bdkennedy1 wrote: »
Gay people have a ton of disposable income. Arizona would have missed out on a lot of it.
That is a good question but I think it has already been addressed. When you sign up for an ad feed from say, Google, you can tailor the type of ads that you want to display and block any organizations, for example competitors, form being in the queue. I think the same thing probably applies to philosophical competition as well. For example I have two non-profit organizations that do not want to have their ads appear on the same page and that is a bit of challenge programatically. They both do the same kind of work but really don't like sharing the limelight.
So do you think a wedding photographer should be compelled to take pictures at a gay wedding if they believe it's a sin (or for any reason)? This (vetoed) law said 'no.' That seems like the right answer to me even though I'll vote in favor of gay marriage in my state (if I ever get the chance; the judges seem intent on deciding this on their own).
Is that considered a logical argument? "Due to a change in the law in 1964 you can't do A, B, of C, therefore courts are saying that you can't do D." I wonder what other restrictions the Court will discover/invent.
Yes, that's how the court system in the U.S. works. Congress passes a law (in this case, the Civil Rights Act of 1964) and then the courts figure out how they apply through various cases that come in front of them. The justices didn't wake up one morning and say, "We're going to unleash the gays on malax's house." Instead, cases are coming before them, and they are looking at whether the 14th Amendment and various acts passed by Congress apply.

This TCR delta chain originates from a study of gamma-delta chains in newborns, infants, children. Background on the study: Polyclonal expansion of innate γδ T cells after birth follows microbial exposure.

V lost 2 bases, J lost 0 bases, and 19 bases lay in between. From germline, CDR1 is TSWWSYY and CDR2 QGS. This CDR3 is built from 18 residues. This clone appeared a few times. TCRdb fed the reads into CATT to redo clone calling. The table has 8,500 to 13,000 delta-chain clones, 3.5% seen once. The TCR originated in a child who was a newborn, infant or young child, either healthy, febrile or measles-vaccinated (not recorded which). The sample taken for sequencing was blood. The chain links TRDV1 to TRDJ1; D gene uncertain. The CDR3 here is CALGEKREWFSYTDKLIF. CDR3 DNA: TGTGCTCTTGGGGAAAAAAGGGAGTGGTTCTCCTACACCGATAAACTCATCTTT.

Constitutional amendments don't cover all possibilities - they are actually quite vague and meant for interpretation by the courts. The courts just happen to be leaning toward giving people rights instead of taking them away. Not sure why people are against that, personally.
I'm pretty sure that meets the definition of assault. I don't think anyone here is suggesting that violence against gays or anyone else is acceptable. And if Woolworth (do they still exist) tried that today, there would (rightfully) be a massive uprising and they would decide that policy immediately.
All Woolworths did was refuse to serve these customers because they didn't like who they were and it was against their beliefs to serve blacks.
paxman wrote: »
But are there any gay people in AZ?
This is obviously good news but it seems wrong to celebrate the prevention of a reactionary dimwit bigot bill as 'progress'.
This bill has a far reaching concern for me. So this bill would have someone from a business refuse you service because of religious belief.
What's interesting about this bill are the bigger implications behind it. Yes folks grabbed onto the gay rights thing. But 'religious reasons' can go a lot further. How much further. Well lets see.
My hypothetical religion thinks that women shouldn't be allowed out of the house so my store bans all females from coming in. Unless they are properly supervised by a male who is the actual one doing the business. The women are to say nothing, touch nothing.
Blacks, Indians, Hispanics are all devils children and should be refused, per my religion.
My religion also says that anyone with a physical or mental disability is shameful in the eyes of God and should be destroyed. So keep that retard out of my store.
and so on. All based on my 'religious beliefs'. Should I have the right to any of that? I would hope most folks would say no
That's right, there is lot of ambiguity in "race, color, religion or national origin." If you squint really hard, can you see where it says "gender or sexual orientation?"